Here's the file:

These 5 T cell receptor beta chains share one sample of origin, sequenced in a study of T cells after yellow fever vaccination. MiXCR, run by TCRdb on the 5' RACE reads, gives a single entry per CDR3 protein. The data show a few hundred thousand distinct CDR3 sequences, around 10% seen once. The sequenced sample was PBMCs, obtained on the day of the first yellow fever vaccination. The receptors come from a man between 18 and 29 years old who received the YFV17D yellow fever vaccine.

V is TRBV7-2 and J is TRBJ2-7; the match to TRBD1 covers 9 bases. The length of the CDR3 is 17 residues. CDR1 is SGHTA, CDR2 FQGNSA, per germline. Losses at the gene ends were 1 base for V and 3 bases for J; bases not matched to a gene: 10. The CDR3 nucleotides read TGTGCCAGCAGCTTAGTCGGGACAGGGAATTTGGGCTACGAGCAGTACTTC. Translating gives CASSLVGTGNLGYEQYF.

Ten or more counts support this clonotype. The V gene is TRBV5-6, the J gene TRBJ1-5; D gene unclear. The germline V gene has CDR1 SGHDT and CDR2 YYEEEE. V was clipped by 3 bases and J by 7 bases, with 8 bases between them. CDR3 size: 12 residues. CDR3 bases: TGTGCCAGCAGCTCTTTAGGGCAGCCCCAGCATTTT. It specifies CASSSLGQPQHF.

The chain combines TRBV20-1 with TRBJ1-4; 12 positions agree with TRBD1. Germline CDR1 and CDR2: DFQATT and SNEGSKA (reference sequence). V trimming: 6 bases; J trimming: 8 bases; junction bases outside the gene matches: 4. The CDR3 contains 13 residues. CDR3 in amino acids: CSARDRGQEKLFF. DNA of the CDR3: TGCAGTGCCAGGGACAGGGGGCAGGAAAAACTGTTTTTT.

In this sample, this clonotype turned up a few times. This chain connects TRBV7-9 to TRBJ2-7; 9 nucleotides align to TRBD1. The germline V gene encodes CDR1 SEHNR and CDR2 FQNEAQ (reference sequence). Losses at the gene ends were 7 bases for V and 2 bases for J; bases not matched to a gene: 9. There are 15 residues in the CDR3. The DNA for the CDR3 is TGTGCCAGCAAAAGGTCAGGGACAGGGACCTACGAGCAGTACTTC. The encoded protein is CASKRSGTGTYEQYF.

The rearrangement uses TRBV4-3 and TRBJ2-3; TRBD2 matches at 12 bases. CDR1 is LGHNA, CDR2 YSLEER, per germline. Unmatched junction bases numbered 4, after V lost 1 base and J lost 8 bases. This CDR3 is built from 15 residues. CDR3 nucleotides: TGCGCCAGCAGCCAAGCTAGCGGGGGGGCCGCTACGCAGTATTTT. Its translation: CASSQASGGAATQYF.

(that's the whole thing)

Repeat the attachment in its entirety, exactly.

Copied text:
These 5 T cell receptor beta chains share one sample of origin, sequenced in a study of T cells after yellow fever vaccination. MiXCR, run by TCRdb on the 5' RACE reads, gives a single entry per CDR3 protein. The data show a few hundred thousand distinct CDR3 sequences, around 10% seen once. The sequenced sample was PBMCs, obtained on the day of the first yellow fever vaccination. The receptors come from a man between 18 and 29 years old who received the YFV17D yellow fever vaccine.

V is TRBV7-2 and J is TRBJ2-7; the match to TRBD1 covers 9 bases. The length of the CDR3 is 17 residues. CDR1 is SGHTA, CDR2 FQGNSA, per germline. Losses at the gene ends were 1 base for V and 3 bases for J; bases not matched to a gene: 10. The CDR3 nucleotides read TGTGCCAGCAGCTTAGTCGGGACAGGGAATTTGGGCTACGAGCAGTACTTC. Translating gives CASSLVGTGNLGYEQYF.

Ten or more counts support this clonotype. The V gene is TRBV5-6, the J gene TRBJ1-5; D gene unclear. The germline V gene has CDR1 SGHDT and CDR2 YYEEEE. V was clipped by 3 bases and J by 7 bases, with 8 bases between them. CDR3 size: 12 residues. CDR3 bases: TGTGCCAGCAGCTCTTTAGGGCAGCCCCAGCATTTT. It specifies CASSSLGQPQHF.

The chain combines TRBV20-1 with TRBJ1-4; 12 positions agree with TRBD1. Germline CDR1 and CDR2: DFQATT and SNEGSKA (reference sequence). V trimming: 6 bases; J trimming: 8 bases; junction bases outside the gene matches: 4. The CDR3 contains 13 residues. CDR3 in amino acids: CSARDRGQEKLFF. DNA of the CDR3: TGCAGTGCCAGGGACAGGGGGCAGGAAAAACTGTTTTTT.

In this sample, this clonotype turned up a few times. This chain connects TRBV7-9 to TRBJ2-7; 9 nucleotides align to TRBD1. The germline V gene encodes CDR1 SEHNR and CDR2 FQNEAQ (reference sequence). Losses at the gene ends were 7 bases for V and 2 bases for J; bases not matched to a gene: 9. There are 15 residues in the CDR3. The DNA for the CDR3 is TGTGCCAGCAAAAGGTCAGGGACAGGGACCTACGAGCAGTACTTC. The encoded protein is CASKRSGTGTYEQYF.

The rearrangement uses TRBV4-3 and TRBJ2-3; TRBD2 matches at 12 bases. CDR1 is LGHNA, CDR2 YSLEER, per germline. Unmatched junction bases numbered 4, after V lost 1 base and J lost 8 bases. This CDR3 is built from 15 residues. CDR3 nucleotides: TGCGCCAGCAGCCAAGCTAGCGGGGGGGCCGCTACGCAGTATTTT. Its translation: CASSQASGGAATQYF.